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Cpl. David R. Hernandez/U.S. Marine Corps
U.S. Marines with 3rd Battalion, 5th Regiment and the Afghan National Army provide cover as they move out of a dangerous area after taking enemy sniper fire during a security patrol in Sangin, Afghanistan, in November 2010. During its seven-month deployment, the 3/5 sustained the highest casualty rate of any Marine unit during the Afghan war, losing 25 men.
In Toll of 2,000, New Portrait of Afghan War
The Third Battalion, Fifth Marine Regiment out of Camp Pendleton, Calif., was emblematic of the surge. Sent into Sangin, Afghanistan’s opium-producing heartland, in 2010, the battalion faced a formidable enemy expert in the use of I.E.D.’s., losing 25 Marines in a seven-month tour, the second most of any American unit in the entire war, a Times analysis shows.
Mark Moyar, an independent national security analyst who has studied the battalion’s operations, said that the British who had preceded the Marines in Sangin, a district in Helmand, focused on economic development and political outreach to undermine the insurgency. But the Taliban also operated with near impunity in parts of the district, he said.
The battalion took a different approach, pushing into Taliban-dominated villages. Fighting was intense, with civilians often getting caught in the middle, and casualties piled up fast.
On Oct. 8, barely two weeks after the battalion landed, it lost its first Marine, Lance Cpl. John T. Sparks. Five days later, four Marines of the battalion died when their armored truck was destroyed by a powerful bomb. Three more died the next day when they stepped on a mine during a foot patrol.
The rapid-fire deaths prompted calls in Washington for the battalion to pull back. But senior Marine commanders — including the battalion commander, Lt. Col. Jason Morris — prevailed on Secretary of Defense Robert M. Gates to leave them in place.
“Everyone was shocked, including me, that we lost that many guys that quickly,” Colonel Morris said. “But honestly, me and most of my Marines would have rather come home in body bags than let the Taliban claim a victory.”

Cpl. David R. Hernandez/U.S. Marine Corps

U.S. Marines with 3rd Battalion, 5th Regiment and the Afghan National Army provide cover as they move out of a dangerous area after taking enemy sniper fire during a security patrol in Sangin, Afghanistan, in November 2010. During its seven-month deployment, the 3/5 sustained the highest casualty rate of any Marine unit during the Afghan war, losing 25 men.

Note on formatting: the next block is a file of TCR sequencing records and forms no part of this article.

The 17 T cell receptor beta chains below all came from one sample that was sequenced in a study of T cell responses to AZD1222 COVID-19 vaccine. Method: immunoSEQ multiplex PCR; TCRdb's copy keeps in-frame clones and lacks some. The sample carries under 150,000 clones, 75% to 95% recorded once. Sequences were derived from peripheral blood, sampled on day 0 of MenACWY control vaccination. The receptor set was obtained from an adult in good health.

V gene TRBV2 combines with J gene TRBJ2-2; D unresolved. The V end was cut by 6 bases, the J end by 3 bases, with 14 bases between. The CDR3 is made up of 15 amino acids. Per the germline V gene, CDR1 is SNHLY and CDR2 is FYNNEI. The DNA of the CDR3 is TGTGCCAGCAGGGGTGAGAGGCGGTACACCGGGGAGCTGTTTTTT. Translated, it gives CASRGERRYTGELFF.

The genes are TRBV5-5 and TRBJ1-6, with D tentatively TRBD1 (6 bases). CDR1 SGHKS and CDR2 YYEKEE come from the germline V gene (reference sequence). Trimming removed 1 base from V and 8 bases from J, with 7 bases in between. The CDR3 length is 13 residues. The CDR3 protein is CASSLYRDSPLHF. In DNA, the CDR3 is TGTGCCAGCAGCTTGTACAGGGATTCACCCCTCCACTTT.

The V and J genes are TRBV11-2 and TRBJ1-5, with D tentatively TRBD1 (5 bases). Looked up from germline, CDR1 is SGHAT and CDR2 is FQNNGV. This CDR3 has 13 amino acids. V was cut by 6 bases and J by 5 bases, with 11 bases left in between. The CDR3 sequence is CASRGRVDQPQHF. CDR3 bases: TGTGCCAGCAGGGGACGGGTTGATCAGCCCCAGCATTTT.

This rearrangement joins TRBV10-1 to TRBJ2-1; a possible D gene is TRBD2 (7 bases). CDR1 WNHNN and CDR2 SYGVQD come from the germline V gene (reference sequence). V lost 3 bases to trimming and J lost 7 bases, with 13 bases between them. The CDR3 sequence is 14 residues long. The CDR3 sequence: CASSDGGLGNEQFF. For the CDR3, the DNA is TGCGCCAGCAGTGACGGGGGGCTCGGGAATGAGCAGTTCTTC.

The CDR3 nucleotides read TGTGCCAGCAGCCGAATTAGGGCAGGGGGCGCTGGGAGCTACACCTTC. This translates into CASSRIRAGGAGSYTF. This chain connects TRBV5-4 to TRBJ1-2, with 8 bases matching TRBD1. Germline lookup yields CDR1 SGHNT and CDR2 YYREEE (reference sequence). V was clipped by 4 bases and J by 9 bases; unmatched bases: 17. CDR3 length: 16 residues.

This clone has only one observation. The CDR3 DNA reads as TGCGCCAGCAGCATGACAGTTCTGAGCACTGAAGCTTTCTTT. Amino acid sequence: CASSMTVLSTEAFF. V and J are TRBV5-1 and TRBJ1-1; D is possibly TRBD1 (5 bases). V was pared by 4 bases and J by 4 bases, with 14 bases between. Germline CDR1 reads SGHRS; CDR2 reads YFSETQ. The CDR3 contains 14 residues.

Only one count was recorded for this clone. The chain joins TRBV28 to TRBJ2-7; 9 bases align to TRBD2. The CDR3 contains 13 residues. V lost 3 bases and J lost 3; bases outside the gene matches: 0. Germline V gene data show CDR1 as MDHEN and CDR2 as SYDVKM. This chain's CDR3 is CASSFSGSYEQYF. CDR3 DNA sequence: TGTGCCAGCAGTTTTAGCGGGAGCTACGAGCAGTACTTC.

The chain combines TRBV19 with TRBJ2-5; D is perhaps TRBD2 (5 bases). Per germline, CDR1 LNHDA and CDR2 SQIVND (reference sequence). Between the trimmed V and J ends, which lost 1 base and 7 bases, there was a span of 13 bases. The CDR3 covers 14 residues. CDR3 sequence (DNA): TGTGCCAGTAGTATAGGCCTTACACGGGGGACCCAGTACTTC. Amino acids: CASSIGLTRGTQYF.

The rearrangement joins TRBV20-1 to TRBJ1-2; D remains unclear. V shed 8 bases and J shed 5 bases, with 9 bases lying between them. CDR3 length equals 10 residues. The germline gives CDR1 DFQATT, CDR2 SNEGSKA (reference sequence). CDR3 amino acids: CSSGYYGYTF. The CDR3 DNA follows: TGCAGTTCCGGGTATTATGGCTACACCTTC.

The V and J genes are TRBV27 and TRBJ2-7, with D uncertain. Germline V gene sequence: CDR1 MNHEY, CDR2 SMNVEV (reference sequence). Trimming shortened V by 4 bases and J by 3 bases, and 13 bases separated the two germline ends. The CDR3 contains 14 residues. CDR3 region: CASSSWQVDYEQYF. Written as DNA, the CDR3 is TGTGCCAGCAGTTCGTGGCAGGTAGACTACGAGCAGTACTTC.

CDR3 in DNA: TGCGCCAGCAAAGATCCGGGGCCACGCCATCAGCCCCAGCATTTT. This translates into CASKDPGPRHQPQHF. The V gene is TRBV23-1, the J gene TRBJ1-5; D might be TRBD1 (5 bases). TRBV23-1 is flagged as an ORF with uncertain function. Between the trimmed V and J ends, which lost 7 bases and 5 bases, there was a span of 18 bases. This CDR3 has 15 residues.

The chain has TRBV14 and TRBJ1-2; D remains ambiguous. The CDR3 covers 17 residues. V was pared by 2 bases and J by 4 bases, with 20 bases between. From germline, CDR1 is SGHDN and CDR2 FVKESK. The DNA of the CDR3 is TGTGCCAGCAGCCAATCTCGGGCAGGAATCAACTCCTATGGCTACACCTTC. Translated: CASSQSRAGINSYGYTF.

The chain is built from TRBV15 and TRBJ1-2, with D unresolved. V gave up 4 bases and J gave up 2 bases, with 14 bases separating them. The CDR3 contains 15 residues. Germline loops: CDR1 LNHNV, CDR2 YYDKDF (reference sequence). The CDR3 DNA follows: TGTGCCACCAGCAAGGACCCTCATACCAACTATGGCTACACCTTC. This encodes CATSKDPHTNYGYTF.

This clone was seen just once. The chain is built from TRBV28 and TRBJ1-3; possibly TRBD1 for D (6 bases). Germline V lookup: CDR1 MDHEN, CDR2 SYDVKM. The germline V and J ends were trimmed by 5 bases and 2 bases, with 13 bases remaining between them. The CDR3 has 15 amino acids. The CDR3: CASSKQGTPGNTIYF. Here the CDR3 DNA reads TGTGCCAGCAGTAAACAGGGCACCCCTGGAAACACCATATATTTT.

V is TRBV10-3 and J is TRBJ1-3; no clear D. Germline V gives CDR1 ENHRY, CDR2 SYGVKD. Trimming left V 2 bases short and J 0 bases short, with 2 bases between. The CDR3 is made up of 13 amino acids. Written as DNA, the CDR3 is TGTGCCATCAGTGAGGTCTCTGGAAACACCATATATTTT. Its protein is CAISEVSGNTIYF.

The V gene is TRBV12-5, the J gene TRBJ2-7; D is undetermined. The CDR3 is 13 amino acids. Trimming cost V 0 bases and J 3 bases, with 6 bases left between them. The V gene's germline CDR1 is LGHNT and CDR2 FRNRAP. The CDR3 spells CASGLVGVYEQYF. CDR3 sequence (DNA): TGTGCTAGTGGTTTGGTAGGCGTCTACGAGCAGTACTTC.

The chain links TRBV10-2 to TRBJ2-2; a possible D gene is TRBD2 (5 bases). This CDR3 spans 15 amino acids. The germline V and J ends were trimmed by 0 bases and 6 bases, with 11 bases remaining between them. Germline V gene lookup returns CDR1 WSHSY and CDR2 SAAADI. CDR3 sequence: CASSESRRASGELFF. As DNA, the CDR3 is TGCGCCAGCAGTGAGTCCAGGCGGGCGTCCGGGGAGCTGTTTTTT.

In Toll of 2,000, New Portrait of Afghan War

The Third Battalion, Fifth Marine Regiment out of Camp Pendleton, Calif., was emblematic of the surge. Sent into Sangin, Afghanistan’s opium-producing heartland, in 2010, the battalion faced a formidable enemy expert in the use of I.E.D.’s., losing 25 Marines in a seven-month tour, the second most of any American unit in the entire war, a Times analysis shows.

Mark Moyar, an independent national security analyst who has studied the battalion’s operations, said that the British who had preceded the Marines in Sangin, a district in Helmand, focused on economic development and political outreach to undermine the insurgency. But the Taliban also operated with near impunity in parts of the district, he said.

The battalion took a different approach, pushing into Taliban-dominated villages. Fighting was intense, with civilians often getting caught in the middle, and casualties piled up fast.

On Oct. 8, barely two weeks after the battalion landed, it lost its first Marine, Lance Cpl. John T. Sparks. Five days later, four Marines of the battalion died when their armored truck was destroyed by a powerful bomb. Three more died the next day when they stepped on a mine during a foot patrol.

The rapid-fire deaths prompted calls in Washington for the battalion to pull back. But senior Marine commanders — including the battalion commander, Lt. Col. Jason Morris — prevailed on Secretary of Defense Robert M. Gates to leave them in place.

“Everyone was shocked, including me, that we lost that many guys that quickly,” Colonel Morris said. “But honestly, me and most of my Marines would have rather come home in body bags than let the Taliban claim a victory.”

— 2 years ago with 22 notes
#afghanistan  #u.s. marines  #war  #marines 
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